Incidental envy is known to motivate self-improvement behavior. This phenomenon occurs in part because feelings of inferiority guide subsequent behavior in a way to self-improve, after experiencing envy. However, no research has yet examined whether this tendency may be affected by social context: private versus public. Although extant literature suggests that envy generally leads to self-improvement, we demonstrate that this effect may be mitigated under public social contexts. Across two studies, we find that although incidental envy generally increases self-improvement behavior (e.g., effort exertion and charitable giving) in private social contexts, this tendency is attenuated under public social contexts. We conclude with a discussion of theoretical and practical implications of this finding.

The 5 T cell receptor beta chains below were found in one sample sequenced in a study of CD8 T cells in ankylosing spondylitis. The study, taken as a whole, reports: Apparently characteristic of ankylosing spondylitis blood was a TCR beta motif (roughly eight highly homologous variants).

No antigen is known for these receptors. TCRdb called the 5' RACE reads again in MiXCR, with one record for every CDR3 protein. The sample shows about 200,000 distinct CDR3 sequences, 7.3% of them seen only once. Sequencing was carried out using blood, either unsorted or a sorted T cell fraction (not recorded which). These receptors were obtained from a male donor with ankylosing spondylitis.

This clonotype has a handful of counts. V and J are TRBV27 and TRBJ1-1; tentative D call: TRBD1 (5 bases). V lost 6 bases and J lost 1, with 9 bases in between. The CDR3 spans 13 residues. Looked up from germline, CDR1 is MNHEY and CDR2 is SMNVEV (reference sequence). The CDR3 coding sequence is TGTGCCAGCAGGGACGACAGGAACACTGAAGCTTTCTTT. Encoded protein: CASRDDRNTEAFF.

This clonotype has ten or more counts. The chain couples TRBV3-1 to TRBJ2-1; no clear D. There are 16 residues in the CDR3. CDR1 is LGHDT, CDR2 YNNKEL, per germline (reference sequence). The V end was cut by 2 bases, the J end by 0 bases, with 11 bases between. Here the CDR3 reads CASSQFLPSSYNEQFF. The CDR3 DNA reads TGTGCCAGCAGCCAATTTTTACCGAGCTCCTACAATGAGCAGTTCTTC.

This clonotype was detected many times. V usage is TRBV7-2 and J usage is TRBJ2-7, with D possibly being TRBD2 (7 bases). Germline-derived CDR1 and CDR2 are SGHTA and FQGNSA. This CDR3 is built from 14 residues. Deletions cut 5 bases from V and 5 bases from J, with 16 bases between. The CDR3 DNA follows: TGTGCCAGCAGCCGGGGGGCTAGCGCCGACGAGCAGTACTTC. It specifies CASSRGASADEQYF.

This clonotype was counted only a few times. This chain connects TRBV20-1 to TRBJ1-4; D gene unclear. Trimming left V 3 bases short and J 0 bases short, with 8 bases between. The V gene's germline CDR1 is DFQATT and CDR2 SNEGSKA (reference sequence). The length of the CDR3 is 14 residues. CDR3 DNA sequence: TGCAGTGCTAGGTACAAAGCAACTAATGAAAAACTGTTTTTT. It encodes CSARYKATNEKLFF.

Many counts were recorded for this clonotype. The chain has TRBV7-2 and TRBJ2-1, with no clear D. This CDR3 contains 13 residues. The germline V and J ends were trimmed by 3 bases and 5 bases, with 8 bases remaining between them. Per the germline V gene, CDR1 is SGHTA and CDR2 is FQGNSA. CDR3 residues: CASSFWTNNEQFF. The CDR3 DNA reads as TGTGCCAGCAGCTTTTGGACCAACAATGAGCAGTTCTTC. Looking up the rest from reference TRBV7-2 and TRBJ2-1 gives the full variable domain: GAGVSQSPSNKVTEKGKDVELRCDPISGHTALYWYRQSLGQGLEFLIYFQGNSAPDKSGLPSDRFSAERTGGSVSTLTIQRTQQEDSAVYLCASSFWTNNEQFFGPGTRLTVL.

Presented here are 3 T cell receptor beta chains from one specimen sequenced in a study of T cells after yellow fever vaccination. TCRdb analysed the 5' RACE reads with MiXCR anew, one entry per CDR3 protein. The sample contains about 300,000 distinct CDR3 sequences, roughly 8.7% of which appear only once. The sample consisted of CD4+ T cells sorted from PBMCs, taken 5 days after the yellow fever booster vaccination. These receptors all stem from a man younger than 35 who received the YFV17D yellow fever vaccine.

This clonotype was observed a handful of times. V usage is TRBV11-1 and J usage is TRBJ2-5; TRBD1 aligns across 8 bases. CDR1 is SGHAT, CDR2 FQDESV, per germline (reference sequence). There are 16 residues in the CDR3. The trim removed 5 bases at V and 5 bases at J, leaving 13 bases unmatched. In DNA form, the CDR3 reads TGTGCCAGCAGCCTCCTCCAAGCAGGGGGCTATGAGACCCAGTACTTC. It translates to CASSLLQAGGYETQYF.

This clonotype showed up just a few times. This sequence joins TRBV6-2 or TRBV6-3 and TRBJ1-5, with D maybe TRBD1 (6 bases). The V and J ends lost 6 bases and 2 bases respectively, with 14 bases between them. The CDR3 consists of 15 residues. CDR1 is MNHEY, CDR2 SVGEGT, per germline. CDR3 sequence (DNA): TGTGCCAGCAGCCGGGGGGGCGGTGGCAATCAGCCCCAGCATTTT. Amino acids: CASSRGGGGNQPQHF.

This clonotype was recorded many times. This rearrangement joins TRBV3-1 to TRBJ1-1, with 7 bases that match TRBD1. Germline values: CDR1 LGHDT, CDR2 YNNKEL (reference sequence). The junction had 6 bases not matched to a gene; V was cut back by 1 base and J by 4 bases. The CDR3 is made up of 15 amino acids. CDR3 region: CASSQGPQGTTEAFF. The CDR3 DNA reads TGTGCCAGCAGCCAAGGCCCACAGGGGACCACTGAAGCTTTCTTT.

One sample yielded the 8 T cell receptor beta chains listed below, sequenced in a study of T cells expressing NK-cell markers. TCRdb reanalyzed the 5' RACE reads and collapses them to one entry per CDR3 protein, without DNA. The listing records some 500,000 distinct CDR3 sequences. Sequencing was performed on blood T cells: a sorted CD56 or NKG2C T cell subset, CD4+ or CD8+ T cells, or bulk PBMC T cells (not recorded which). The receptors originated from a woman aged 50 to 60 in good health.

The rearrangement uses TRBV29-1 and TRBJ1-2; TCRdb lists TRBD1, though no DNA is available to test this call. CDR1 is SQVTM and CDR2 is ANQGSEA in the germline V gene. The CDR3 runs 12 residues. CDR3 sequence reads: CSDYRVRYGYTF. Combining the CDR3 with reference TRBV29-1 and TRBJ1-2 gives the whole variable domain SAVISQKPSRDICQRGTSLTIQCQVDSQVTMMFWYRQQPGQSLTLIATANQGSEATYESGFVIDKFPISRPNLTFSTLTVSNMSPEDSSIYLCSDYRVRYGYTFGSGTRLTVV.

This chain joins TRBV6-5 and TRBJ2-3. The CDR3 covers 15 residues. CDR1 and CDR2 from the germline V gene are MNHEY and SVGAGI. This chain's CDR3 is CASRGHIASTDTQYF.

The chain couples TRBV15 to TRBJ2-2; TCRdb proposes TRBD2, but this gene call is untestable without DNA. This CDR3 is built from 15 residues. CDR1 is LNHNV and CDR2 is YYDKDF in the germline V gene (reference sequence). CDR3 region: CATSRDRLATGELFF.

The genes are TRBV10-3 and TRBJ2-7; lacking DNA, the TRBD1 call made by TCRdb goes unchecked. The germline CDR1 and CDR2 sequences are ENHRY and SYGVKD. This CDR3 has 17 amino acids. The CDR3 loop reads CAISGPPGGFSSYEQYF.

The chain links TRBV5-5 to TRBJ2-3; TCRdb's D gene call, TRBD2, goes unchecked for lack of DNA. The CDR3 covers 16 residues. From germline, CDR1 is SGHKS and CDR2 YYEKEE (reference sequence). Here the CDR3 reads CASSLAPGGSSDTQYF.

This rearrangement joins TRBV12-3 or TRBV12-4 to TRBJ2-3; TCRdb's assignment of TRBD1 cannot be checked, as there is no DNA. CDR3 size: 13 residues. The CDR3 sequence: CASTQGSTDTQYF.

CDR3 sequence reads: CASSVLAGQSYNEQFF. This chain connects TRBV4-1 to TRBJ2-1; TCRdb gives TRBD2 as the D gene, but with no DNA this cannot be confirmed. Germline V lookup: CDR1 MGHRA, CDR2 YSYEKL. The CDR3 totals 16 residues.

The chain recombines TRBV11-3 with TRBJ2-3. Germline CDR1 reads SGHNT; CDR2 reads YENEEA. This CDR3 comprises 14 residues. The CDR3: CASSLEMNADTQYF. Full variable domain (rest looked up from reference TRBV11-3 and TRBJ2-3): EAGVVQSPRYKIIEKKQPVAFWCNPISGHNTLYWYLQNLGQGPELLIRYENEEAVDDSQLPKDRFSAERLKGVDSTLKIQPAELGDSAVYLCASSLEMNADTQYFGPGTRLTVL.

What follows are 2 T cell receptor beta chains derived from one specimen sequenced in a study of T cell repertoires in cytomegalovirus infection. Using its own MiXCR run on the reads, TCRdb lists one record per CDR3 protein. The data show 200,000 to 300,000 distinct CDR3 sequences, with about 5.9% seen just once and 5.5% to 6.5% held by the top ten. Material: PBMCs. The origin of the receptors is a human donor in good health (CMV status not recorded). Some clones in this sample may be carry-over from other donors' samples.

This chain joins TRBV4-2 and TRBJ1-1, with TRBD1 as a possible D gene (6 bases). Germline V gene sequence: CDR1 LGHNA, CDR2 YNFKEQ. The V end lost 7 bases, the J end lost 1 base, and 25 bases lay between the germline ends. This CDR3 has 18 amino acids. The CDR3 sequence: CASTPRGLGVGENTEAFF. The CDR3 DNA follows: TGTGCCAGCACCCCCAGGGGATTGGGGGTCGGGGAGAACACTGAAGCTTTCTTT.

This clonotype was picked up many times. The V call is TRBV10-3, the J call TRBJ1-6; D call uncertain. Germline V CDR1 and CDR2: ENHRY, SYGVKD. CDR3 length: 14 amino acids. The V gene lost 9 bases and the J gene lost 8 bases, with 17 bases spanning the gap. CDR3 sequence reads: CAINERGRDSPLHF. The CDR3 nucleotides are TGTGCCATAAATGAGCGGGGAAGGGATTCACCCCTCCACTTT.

Youn, Y. Jin and Park, Kiwan
"Do We Always Hope to Become “Better” When We Experience Envy? Effects of Incidental Envy and Social Context on Self-Improvement Behavior,"
Asia Marketing Journal: Vol. 19
, Article 3.
Available at: https://amj.kma.re.kr/journal/vol19/iss2/3